, induced by the cone structure is the main driving force for directional liquid transport (23–25), where γ is the surface tension of the liquid and R1 and R2 are the orthogonal radii of curvature. The transport velocity is tens of micrometers per second (Fig. 3A and table S1). To achieve fast liquid transport, in addition to the driving force, the resistance force (FR) should be reduced. Sarracenia trichomes use a unique hierarchical microchannel structure to achieve ultrafast water transport (26). The water transport velocity is three orders of magnitude faster than that on the cactus spine (Fig. 3A). This difference is because around the trichome cone, a rapid thin film of water is formed inside the multiple channels, notably decreasing the moving resistance of the transporting water. In the same way, we can often observe on rainy days; a water strip typically slides along the previous water strip on the windshield (27). Compared with a dry surface, water tends to slide along the wet surface at a much faster speed.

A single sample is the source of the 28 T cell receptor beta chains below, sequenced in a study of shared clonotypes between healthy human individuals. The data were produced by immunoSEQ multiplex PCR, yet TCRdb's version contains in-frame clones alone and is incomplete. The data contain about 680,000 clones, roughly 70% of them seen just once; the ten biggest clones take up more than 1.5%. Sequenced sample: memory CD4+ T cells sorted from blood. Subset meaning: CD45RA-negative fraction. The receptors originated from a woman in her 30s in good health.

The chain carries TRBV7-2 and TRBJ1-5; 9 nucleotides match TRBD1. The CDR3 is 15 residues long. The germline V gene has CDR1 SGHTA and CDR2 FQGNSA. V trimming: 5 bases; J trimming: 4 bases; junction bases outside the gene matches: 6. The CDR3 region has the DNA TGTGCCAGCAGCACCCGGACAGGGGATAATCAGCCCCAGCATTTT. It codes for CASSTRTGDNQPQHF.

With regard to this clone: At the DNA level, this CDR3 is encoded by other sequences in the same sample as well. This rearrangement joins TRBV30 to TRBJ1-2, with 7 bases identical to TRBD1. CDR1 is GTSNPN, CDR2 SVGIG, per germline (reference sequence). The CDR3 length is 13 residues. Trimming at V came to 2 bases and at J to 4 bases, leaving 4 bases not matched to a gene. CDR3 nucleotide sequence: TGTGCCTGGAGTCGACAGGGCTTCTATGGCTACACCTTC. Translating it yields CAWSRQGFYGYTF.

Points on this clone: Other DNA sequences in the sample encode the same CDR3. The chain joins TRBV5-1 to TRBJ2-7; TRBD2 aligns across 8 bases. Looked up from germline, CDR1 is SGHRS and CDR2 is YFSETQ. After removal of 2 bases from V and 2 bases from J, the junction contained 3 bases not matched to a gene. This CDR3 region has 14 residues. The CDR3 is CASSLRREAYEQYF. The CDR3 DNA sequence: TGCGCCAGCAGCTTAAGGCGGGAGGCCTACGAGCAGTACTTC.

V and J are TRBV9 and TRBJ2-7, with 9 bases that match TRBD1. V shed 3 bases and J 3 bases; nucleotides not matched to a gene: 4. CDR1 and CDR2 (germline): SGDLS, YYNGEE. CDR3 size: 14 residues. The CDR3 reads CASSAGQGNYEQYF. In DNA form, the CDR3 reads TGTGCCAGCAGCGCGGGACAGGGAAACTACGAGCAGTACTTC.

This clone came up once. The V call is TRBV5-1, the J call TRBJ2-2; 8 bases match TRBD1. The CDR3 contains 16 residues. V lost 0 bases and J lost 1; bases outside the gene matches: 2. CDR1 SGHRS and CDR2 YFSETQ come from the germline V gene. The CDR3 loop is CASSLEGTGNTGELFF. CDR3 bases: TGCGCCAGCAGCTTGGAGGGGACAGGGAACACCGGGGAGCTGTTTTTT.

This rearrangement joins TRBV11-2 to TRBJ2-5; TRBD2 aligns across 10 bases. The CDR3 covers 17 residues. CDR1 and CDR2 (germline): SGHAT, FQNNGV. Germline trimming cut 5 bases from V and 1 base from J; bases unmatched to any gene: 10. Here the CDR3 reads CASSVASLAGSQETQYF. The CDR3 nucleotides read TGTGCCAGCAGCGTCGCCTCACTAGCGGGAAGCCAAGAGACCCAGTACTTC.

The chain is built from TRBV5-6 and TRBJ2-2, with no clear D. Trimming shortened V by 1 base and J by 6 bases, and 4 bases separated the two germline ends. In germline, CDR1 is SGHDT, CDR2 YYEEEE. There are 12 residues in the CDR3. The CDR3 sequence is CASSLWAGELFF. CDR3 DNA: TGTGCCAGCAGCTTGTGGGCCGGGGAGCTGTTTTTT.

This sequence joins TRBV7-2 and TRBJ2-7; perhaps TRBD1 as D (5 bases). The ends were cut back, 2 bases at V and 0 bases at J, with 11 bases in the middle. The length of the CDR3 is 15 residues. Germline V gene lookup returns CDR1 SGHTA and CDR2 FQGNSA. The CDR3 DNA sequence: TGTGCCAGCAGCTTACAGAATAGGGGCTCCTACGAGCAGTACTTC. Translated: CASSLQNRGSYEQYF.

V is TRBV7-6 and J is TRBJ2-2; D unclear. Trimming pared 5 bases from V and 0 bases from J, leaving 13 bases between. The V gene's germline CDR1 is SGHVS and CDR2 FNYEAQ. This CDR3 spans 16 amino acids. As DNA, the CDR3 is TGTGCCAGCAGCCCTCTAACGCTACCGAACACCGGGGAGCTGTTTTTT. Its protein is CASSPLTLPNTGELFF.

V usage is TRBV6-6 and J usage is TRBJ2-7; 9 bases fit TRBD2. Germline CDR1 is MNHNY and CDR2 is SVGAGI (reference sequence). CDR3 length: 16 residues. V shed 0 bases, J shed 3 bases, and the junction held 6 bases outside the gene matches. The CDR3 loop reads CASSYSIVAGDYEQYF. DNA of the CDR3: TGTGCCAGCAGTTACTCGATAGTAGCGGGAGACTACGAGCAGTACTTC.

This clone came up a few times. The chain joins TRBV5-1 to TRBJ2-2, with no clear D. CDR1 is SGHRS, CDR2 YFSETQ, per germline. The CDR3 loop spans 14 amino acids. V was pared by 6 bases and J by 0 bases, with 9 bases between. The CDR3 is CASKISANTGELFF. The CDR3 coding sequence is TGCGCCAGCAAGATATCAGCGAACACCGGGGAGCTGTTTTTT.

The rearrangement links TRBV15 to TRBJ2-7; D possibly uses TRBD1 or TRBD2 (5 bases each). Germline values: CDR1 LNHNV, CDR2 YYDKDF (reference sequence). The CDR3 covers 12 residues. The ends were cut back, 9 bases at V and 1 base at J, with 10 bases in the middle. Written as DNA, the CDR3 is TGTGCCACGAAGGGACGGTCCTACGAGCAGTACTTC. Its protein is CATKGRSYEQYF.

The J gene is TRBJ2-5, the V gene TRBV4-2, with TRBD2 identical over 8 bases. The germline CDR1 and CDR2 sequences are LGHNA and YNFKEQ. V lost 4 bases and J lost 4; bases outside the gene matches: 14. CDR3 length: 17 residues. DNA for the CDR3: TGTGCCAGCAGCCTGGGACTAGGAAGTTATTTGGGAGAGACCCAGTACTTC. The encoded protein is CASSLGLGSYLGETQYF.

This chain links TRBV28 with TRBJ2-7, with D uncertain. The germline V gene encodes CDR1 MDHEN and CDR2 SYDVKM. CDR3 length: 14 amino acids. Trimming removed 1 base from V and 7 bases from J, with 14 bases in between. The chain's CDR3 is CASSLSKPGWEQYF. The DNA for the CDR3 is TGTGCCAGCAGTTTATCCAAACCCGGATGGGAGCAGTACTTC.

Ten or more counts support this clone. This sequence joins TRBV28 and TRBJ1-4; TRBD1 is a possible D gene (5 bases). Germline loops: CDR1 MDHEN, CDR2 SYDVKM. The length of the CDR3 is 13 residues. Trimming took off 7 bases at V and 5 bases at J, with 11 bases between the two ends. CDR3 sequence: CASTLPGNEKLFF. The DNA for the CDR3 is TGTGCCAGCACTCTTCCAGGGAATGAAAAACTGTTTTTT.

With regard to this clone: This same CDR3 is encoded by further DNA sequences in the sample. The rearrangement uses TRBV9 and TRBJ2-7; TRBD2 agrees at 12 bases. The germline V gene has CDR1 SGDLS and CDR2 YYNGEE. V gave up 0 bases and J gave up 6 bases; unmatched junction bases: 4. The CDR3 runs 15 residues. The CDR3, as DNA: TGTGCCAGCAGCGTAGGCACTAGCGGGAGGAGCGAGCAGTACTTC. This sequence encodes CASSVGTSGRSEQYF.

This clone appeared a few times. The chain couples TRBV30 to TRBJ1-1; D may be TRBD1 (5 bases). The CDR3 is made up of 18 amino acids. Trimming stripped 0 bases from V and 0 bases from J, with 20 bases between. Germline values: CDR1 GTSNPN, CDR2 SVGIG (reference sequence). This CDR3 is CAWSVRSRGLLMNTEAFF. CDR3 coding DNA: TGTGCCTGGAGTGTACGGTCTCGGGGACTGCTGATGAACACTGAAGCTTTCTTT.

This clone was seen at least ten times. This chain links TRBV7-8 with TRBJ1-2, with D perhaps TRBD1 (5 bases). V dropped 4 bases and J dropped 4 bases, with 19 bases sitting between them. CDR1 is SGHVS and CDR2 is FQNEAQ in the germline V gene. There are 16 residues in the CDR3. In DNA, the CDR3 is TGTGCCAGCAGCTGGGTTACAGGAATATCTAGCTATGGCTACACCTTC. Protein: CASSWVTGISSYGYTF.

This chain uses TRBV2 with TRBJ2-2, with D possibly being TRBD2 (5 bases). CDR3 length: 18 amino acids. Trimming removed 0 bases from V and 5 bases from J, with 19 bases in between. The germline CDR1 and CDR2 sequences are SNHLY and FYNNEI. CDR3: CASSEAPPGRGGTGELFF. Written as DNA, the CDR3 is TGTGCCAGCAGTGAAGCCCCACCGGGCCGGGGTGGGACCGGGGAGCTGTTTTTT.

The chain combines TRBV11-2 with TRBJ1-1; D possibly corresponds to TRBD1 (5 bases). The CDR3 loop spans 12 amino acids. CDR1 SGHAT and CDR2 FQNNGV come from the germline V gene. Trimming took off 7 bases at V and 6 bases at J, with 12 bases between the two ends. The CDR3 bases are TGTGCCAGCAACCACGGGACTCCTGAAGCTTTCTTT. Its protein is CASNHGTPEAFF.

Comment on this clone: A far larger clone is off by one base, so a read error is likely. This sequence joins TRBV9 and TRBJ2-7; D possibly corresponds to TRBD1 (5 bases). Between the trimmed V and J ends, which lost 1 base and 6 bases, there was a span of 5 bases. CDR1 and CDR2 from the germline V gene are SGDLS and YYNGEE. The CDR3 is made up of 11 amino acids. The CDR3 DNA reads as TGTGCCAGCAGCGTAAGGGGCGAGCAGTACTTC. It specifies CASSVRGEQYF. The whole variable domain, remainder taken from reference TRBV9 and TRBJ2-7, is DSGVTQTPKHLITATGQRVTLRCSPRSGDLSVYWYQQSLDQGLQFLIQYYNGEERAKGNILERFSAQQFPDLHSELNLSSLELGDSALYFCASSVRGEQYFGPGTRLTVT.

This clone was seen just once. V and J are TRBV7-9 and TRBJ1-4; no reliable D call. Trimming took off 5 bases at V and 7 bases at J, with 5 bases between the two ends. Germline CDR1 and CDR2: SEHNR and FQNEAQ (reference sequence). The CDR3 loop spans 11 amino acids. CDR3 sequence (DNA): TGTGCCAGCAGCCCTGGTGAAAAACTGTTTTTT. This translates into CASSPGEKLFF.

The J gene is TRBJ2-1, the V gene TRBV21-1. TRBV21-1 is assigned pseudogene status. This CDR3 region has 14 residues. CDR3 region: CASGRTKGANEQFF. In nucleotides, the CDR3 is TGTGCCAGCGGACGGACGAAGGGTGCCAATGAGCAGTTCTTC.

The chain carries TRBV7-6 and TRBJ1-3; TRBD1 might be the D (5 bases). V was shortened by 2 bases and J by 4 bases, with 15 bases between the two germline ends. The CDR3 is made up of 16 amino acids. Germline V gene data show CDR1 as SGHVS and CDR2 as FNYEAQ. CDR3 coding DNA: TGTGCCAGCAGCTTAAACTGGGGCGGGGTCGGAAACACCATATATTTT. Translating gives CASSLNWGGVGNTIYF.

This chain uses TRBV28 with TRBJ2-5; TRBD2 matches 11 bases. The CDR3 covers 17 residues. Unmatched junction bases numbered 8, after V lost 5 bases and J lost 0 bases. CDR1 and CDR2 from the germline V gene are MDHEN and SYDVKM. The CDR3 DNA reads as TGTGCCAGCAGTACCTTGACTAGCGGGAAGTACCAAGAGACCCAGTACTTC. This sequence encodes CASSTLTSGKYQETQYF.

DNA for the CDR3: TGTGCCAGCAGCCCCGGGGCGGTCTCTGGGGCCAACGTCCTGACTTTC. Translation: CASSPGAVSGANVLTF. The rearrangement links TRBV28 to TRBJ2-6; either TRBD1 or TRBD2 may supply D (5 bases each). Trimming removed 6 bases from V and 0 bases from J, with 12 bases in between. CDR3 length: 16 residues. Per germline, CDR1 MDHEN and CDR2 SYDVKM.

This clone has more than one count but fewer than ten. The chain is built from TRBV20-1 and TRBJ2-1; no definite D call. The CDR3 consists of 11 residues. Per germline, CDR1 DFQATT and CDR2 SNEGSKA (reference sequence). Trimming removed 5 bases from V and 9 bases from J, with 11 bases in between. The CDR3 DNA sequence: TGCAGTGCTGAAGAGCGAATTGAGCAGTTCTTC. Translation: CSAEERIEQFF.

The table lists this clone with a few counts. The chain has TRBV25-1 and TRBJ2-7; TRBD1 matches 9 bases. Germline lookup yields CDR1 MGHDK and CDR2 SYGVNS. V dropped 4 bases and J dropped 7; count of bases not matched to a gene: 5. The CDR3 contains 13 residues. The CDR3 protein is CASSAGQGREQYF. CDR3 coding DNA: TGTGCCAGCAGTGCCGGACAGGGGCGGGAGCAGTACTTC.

In rainy tropical regions, plants also need to use surface structures to direct water directional transport for survival. Pitcher plants rely on prey-trapping pitcher organs for nourishment (28). The overlapping anisotropic V-shaped microcavities on the peristome can transport the secreted lubricant from the inner side to the outside at a speed of several millimeters per second (13). The self-constructed lubricating water layer on the peristome surface can slip insects into the bag when the insect walks on the peristome (29). A smaller condensate drop size means a small driving force for directional liquid dynamics. These measures may be effective for tiny insects and plants but are not suitable for animal drinking requirements (30–32). Shorebirds use the repeated opening and closing of their V-shaped beak for directional drinking and capturing (30). Briefly, by the repeated tweezer-like motion, birds move water from the tip of their beaks to their mouths in a stepwise ratcheting fashion. The droplet in the hydrophilic beak will form two concave liquid levels (Fig. 1). During this process, assisted by the Laplace pressure difference, contact angle hysteresis drives the drop motion directionally.